The 49 Labour MPs were: Rushanara Ali (Bethnal Green & Bow), Adrian Bailey (West Bromwich West), Luciana Berger (Liverpool Wavertree), Ben Bradshaw (Exeter), Chris Bryant (Rhondda), Karen Buck (Westminster North), Ruth Cadbury (Brentford & Isleworth)(sacked from shadow cabinet), Ann Clwyd (Cynon Valley), Ann Coffey (Stockport), Neil Coyle (Bermondsey & Old Southwark), Stella Creasy (Walthamstow), Emma Dent Coad (Kensington), Stephen Doughty (Cardiff South & Penarth), Maria Eagle (Liverpool Garston & Halewood), Louise Ellman (Liverpool Riverside), Paul Farrelly (Newcastle-under- Lyme), Mike Gapes (Ilford South), Kate Green (Stretford & Urmston), John Grogan (Keighley), Helen Hayes (Dulwich & West Norwood), Meg Hillier (Hackney South & Shoreditch), Margaret Hodge (Barking), Rupa Huq (Ealing Central & Acton), Darren Jones (Bristol North West), Susan Elan Jones (Clwyd South), Peter Kyle (Hove), David Lammy (Tottenham), Chris Leslie (Nottingham East), Kerry McCarthy (Bristol East), Alison McGovern (Wirral South), Catherine McKinnell (Newcastle upon Tyne North), Madeleine Moon (Bridgend), Ian Murray (Edinburgh South), Albert Owen (Ynys Mon), Jess Phillips (Birmingham Yardley), Virendra Sharma (Ealing & Southall), Barry Sheerman (Huddersfield), Gavin Chuker (Luton South), Tulip Siddiq (Hampstead & Kilburn), Andy Slaughter, (Hammersmith)(sacked from shadow cabinet), Jo Stevens (Cardiff Central), Wes Streeton (Ilford North), Gareth Thomas (Harrow West), Stephen Timms (East Ham), Chuka Umunna (Streatham), Keith Val (Leicester East), Catherine West (Hornsey & Wood Green)(sacked from shadow cabinet), John Woodcock (Barrow & Furness), Daniel Zeichner (Cambridge)(resigned from shadow cabinet).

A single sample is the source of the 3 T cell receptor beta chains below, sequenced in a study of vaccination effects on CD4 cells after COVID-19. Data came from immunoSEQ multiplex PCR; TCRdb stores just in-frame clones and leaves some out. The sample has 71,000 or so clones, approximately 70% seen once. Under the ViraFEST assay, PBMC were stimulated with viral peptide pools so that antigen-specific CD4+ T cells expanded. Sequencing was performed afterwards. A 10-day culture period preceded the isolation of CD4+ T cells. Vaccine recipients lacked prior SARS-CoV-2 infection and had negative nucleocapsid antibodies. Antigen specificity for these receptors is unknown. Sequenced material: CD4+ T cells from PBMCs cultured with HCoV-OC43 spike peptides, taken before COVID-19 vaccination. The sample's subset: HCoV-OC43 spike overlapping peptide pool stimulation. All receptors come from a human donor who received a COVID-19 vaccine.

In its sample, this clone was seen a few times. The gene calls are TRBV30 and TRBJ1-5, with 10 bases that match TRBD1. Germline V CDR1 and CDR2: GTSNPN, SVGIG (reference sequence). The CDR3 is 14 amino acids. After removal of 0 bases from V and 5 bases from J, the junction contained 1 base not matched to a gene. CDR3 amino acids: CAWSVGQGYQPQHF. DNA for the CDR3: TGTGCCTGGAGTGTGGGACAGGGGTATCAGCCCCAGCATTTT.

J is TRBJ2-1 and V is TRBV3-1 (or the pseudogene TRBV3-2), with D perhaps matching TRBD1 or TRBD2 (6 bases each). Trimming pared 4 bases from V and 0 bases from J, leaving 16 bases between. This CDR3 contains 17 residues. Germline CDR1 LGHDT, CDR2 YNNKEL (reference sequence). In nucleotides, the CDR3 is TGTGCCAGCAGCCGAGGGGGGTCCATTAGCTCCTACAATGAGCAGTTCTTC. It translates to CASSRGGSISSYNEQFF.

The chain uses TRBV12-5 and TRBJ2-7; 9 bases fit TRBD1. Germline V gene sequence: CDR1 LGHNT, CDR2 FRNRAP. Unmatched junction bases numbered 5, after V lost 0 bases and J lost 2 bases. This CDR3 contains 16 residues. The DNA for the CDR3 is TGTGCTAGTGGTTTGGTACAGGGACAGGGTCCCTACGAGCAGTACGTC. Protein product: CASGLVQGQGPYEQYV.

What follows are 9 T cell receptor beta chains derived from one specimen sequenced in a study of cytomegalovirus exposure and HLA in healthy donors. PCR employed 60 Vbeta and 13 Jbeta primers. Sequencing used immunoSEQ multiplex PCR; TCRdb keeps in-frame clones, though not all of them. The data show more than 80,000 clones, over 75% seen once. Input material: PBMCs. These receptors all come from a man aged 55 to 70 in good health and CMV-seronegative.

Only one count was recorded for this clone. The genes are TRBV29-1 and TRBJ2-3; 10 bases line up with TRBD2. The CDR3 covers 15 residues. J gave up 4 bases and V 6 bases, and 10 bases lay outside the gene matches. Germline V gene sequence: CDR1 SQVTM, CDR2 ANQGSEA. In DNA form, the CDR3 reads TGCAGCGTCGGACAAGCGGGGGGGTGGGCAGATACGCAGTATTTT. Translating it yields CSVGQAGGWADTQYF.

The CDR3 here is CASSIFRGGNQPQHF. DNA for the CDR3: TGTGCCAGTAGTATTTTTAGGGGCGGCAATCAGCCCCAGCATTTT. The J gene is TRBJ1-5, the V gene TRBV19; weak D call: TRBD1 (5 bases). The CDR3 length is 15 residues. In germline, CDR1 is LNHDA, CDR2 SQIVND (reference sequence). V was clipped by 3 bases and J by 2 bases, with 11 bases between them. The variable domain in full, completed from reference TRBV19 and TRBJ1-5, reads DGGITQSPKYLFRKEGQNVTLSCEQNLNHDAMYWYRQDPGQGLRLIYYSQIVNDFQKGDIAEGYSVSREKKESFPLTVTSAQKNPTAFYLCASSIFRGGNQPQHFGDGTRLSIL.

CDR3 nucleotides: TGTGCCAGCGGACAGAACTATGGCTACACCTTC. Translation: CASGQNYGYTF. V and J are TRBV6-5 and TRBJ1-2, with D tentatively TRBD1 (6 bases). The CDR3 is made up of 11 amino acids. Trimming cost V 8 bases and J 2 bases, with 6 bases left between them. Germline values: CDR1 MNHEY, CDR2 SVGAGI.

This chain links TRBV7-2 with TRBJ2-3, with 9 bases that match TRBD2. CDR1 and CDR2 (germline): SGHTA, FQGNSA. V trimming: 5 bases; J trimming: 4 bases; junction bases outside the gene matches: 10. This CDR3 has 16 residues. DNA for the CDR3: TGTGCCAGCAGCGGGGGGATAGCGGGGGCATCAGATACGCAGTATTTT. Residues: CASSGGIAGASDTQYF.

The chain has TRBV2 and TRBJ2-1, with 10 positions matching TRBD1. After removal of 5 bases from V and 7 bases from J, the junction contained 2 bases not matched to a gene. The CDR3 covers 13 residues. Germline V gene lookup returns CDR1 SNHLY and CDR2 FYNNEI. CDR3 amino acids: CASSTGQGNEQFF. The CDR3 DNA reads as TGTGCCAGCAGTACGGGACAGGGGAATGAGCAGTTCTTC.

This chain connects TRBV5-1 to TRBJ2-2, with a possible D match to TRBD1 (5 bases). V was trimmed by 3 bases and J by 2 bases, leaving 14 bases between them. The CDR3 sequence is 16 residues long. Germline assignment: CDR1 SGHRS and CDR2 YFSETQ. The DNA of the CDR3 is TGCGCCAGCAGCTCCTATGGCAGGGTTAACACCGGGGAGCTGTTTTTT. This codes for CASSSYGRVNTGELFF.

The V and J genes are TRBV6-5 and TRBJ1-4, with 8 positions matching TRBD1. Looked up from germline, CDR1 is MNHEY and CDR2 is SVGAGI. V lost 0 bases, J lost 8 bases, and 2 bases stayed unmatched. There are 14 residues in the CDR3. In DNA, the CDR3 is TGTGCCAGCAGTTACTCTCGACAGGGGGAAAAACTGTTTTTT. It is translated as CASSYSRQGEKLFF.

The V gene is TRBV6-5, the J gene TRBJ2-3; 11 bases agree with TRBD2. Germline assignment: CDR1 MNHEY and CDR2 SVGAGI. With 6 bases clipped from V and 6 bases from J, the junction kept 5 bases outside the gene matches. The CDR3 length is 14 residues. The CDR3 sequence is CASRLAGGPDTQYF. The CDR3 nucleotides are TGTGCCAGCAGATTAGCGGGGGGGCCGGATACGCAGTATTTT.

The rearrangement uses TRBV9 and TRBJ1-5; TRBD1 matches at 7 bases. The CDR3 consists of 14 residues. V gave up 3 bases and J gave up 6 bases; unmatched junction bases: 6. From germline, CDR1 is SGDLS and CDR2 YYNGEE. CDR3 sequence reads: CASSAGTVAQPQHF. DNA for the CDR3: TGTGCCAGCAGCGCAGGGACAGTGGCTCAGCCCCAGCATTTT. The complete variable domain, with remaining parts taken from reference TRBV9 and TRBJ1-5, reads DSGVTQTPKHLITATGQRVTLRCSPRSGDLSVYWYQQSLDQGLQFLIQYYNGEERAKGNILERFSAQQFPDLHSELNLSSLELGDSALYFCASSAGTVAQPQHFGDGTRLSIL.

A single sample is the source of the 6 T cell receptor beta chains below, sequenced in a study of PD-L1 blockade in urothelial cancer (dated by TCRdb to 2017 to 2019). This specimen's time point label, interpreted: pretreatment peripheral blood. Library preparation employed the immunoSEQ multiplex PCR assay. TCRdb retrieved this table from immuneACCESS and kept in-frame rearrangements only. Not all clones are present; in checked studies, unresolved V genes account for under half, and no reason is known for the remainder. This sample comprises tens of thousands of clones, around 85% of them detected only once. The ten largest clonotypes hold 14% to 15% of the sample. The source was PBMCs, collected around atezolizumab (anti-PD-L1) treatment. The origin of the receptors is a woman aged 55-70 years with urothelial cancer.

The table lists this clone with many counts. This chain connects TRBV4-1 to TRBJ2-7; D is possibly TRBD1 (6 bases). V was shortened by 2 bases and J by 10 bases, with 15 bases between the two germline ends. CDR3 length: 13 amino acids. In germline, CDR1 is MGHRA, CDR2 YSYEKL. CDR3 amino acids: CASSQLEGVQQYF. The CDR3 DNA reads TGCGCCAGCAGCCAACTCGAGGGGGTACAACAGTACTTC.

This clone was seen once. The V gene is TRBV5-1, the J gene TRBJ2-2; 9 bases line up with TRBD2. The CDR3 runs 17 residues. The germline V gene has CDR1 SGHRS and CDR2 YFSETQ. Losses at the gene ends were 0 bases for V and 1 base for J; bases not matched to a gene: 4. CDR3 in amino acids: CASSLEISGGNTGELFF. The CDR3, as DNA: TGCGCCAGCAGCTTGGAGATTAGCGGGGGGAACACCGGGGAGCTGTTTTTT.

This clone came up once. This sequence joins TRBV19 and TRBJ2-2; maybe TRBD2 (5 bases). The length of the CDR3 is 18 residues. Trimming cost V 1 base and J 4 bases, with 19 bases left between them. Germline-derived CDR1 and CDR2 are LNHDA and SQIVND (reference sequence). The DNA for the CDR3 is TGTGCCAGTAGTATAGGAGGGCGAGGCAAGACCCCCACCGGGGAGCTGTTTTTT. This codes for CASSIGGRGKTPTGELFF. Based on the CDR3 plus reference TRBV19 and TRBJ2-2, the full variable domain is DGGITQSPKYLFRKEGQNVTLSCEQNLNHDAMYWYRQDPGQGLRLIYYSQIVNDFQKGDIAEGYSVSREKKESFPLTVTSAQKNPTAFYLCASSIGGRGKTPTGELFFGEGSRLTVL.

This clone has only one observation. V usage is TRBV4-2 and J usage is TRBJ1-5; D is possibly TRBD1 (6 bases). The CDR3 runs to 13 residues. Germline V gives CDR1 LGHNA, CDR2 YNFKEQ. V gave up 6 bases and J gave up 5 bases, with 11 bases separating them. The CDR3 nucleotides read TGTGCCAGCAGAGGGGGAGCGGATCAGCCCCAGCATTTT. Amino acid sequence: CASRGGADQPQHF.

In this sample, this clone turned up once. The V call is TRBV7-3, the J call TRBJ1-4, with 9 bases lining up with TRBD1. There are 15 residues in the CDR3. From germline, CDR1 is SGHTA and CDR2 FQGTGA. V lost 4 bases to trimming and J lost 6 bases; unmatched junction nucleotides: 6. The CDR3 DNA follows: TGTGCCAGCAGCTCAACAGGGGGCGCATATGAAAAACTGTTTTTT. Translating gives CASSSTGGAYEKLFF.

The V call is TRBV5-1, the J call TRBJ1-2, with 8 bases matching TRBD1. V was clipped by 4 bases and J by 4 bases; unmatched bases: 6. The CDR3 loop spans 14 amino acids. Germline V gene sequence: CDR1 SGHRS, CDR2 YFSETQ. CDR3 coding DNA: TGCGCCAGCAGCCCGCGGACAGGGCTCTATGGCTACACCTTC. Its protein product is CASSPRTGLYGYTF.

Taylor Review: Working Practices 11 July 2017
The statement below was followed by Labour’s response and a large number of MPs questions. Many of these, mostly from Tories, have been omitted for reasons of space.